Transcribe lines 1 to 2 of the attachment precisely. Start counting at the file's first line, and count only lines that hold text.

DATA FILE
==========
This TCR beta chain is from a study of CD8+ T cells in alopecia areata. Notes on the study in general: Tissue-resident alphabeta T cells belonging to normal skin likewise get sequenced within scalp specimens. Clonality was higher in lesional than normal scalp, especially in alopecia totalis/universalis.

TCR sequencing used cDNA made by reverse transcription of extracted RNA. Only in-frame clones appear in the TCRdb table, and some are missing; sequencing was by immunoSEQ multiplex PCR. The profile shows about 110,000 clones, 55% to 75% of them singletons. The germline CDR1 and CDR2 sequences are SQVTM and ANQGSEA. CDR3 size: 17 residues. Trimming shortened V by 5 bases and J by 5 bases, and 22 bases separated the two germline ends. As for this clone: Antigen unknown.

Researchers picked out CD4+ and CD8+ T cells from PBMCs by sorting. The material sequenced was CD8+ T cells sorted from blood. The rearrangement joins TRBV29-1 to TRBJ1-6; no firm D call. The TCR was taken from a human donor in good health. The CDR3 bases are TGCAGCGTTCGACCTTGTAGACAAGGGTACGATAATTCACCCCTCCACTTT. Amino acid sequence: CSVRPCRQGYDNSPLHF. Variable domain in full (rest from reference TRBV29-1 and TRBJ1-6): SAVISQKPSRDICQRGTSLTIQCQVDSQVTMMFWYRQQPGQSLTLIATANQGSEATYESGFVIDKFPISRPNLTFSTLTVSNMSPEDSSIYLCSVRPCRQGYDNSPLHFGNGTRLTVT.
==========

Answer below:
This TCR beta chain is from a study of CD8+ T cells in alopecia areata. Notes on the study in general: Tissue-resident alphabeta T cells belonging to normal skin likewise get sequenced within scalp specimens. Clonality was higher in lesional than normal scalp, especially in alopecia totalis/universalis.

TCR sequencing used cDNA made by reverse transcription of extracted RNA. Only in-frame clones appear in the TCRdb table, and some are missing; sequencing was by immunoSEQ multiplex PCR. The profile shows about 110,000 clones, 55% to 75% of them singletons. The germline CDR1 and CDR2 sequences are SQVTM and ANQGSEA. CDR3 size: 17 residues. Trimming shortened V by 5 bases and J by 5 bases, and 22 bases separated the two germline ends. As for this clone: Antigen unknown.